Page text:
Good Enough? (Was Using the Web for Documentation?)
Mjccmc01 at aol.com
Mjccmc01 at aol.com
Tue Oct 29 09:46:42 PST 1996
Gunnora, thanks for the kind words. Diarmut, I don't know that anyone has
the "right" to chew anyone a new orifice, since I am a firm believer that bad
behavior doesn't justify more bad behavior in return.
My brief philosphy on the evaluation of research papers: I don't care which
style manual is used, and I am opposed to the idea of designating "the" style
to be used for SCA competitions, primarily because I would find it very
annoying to have to reformat the bibliography, etc. of an academic paper I
wanted to enter in an A&S competition. At the same time, when I am
evaluating a research paper, part of the criteria has to be how well the
entrant made use of the materials available to him. If I can't find a work
cited because the appropriate information isn't included in the paper, I
can't very well do that, can I?
A research paper is ideally a specialized form of communication. If a paper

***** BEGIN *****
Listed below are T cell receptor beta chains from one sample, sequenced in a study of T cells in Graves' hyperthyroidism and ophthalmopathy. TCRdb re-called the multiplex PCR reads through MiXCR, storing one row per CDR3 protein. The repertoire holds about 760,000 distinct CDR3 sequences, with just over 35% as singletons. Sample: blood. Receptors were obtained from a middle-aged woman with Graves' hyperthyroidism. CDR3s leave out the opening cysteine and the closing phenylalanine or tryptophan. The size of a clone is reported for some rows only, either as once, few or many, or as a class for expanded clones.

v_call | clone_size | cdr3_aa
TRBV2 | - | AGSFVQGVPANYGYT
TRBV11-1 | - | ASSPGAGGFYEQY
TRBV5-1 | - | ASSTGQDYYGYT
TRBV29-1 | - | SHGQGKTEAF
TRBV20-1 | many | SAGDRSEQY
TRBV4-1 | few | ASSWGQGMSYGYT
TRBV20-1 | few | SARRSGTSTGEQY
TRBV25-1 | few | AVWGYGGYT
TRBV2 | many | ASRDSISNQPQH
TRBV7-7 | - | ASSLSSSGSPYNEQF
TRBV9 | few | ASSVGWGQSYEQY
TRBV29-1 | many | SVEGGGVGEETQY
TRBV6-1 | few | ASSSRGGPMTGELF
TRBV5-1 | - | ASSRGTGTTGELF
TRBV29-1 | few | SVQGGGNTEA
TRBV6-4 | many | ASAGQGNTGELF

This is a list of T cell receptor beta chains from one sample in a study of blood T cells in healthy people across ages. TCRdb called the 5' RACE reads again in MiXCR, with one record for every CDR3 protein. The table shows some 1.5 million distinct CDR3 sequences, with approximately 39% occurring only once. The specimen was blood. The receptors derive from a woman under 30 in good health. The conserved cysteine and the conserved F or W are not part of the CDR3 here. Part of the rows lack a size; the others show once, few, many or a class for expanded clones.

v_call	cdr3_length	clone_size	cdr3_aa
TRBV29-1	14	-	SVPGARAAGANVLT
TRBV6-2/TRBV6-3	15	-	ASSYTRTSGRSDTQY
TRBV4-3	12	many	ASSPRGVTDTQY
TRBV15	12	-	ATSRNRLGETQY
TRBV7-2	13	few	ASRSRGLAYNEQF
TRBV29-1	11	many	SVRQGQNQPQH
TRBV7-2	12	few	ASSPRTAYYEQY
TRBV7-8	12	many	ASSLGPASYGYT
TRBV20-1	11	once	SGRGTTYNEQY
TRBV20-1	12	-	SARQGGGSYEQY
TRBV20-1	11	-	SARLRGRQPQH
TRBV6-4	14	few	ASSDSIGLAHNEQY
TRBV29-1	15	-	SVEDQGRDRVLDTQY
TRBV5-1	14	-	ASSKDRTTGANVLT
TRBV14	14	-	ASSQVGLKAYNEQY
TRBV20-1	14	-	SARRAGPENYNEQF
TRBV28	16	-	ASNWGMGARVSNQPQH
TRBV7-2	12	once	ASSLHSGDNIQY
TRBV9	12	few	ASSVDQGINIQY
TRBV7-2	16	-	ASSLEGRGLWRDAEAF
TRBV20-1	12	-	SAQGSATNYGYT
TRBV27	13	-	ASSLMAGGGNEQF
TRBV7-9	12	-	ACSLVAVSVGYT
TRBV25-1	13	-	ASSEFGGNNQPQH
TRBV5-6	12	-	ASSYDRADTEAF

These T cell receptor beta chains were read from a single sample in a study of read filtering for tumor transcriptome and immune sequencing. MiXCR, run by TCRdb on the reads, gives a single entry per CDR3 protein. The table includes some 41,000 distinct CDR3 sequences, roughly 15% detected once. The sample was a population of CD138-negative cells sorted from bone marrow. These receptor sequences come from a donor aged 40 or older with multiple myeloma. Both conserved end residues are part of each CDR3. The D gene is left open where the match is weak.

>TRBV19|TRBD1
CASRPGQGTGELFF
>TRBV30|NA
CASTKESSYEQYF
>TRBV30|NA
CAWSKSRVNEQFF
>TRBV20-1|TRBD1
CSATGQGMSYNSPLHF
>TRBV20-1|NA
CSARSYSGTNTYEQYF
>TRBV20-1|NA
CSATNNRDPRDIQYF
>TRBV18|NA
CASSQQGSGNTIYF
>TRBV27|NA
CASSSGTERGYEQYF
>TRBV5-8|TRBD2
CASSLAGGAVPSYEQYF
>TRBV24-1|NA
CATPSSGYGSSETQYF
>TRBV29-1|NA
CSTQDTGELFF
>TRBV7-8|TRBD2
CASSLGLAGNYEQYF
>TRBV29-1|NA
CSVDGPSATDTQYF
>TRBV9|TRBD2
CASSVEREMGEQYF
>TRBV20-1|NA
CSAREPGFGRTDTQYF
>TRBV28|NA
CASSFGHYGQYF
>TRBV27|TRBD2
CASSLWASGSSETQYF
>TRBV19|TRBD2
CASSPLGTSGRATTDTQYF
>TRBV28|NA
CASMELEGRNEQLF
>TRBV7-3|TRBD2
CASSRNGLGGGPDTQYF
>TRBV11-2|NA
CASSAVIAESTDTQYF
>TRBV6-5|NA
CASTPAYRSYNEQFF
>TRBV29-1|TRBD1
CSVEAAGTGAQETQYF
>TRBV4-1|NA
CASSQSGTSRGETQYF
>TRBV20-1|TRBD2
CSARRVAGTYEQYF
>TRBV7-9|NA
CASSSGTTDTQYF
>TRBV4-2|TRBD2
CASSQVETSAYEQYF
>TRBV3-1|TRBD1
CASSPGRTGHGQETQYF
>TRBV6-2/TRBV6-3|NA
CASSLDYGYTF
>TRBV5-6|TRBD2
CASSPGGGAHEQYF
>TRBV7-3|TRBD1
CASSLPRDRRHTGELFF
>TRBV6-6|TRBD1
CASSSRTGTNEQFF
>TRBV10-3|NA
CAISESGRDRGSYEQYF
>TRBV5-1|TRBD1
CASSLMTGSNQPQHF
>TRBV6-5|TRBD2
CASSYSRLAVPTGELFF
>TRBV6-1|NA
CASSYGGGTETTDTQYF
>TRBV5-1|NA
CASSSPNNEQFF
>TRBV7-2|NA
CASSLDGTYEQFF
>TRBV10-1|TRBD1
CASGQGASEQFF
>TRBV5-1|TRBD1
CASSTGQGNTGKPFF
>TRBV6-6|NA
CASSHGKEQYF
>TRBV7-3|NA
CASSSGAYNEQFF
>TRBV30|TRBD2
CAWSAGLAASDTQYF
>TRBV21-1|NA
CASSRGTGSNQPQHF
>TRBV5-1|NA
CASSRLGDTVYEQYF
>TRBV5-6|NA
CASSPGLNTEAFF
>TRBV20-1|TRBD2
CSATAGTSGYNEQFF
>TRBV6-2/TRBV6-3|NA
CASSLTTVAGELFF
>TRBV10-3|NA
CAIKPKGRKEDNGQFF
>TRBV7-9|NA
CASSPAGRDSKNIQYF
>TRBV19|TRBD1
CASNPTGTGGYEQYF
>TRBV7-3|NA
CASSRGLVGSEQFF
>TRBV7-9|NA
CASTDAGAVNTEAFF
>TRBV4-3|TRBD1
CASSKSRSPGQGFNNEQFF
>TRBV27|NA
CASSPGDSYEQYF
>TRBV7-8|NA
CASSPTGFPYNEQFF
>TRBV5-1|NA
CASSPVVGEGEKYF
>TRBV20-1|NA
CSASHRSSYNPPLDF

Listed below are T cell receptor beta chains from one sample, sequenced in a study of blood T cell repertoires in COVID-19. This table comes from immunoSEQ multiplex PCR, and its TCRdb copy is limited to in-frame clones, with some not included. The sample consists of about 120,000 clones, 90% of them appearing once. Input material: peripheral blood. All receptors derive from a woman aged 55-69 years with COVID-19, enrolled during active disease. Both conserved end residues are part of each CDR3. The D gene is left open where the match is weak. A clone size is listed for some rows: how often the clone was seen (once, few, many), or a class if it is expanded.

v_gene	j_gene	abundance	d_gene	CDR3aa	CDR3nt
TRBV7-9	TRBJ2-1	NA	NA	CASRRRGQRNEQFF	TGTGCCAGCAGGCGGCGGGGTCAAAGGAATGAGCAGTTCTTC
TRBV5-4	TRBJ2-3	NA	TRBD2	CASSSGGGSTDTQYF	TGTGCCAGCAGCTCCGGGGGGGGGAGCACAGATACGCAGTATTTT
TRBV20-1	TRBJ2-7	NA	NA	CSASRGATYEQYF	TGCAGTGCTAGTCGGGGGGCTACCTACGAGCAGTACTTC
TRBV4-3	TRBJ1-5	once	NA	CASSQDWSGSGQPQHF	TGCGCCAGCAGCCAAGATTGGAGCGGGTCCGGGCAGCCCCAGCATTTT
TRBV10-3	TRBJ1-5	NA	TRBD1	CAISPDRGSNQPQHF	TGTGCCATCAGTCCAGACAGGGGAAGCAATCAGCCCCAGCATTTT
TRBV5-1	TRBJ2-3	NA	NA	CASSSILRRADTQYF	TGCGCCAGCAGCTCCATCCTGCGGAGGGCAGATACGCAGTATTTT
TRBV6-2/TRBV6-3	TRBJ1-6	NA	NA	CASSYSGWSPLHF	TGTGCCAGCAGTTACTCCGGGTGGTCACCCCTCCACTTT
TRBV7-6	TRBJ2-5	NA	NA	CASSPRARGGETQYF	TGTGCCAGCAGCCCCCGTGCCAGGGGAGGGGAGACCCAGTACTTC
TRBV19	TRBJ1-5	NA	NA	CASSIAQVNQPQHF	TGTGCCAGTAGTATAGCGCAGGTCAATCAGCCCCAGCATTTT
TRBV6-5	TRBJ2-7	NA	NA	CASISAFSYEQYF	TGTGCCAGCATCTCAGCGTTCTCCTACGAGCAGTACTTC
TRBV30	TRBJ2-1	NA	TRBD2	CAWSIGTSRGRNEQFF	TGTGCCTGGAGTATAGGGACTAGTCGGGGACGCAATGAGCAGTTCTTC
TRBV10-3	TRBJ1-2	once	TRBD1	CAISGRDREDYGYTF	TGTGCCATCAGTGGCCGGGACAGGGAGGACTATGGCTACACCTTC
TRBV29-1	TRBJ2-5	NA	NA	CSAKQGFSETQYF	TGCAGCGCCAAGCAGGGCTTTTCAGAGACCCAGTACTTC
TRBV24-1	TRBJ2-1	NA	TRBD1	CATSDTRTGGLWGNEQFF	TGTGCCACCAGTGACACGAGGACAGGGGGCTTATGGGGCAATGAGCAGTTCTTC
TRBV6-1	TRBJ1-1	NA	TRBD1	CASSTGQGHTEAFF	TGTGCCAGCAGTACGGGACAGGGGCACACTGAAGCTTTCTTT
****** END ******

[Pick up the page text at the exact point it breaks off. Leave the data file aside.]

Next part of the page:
is unintelligible due to poor spelling and grammar or unhelpful because the
reader cannot locate the sources, the paper has failed to communicate. On
the other hand, if someone has uncovered previously unknown information about
the proper way to make a Merovingian widget and presents it in a clear and
interesting manner, who cares about a comma splice here or there? Not me.
But, to play devil's advocate for a moment, I want to see an artisan produce
the best work they can. After you've put hours and hours of research into
producing your masterpiece, doesn't it seem a little foolish not to spell
check it? You wouldn't spend countless hours producing the quintessential
Elizabethan garment and put the hem in it with duct tape, would you? (OK, so
I did, but I was in a hurry, I knew it was wrong, and I DIDN'T ENTER IT IN
I really don't want to be the dreaded comma Nazi laurel, but I do feel I have
an obligation to encourage artisans to do their absolute best, not their
absolute "good enough." As a general rule, if I spend a long time judging a
work and dwelling on details, it is a tremendous compliment to the artisan,
because I see them as already having basic competency in the field and ready
to move on to gain expertise. "God is in the details." (Anybody know the
architect who said that?)
So, how about some discussion? Do you want the judging at an A&S competition
to push you to greater heights, or is it more important for the judging to be
kind? Please, please, please, do not let this devolve into a "bad judge"
Looking forward to seeing you at Laurel Prize.......
Siobhan ni'Breoghan Fitzlloyd
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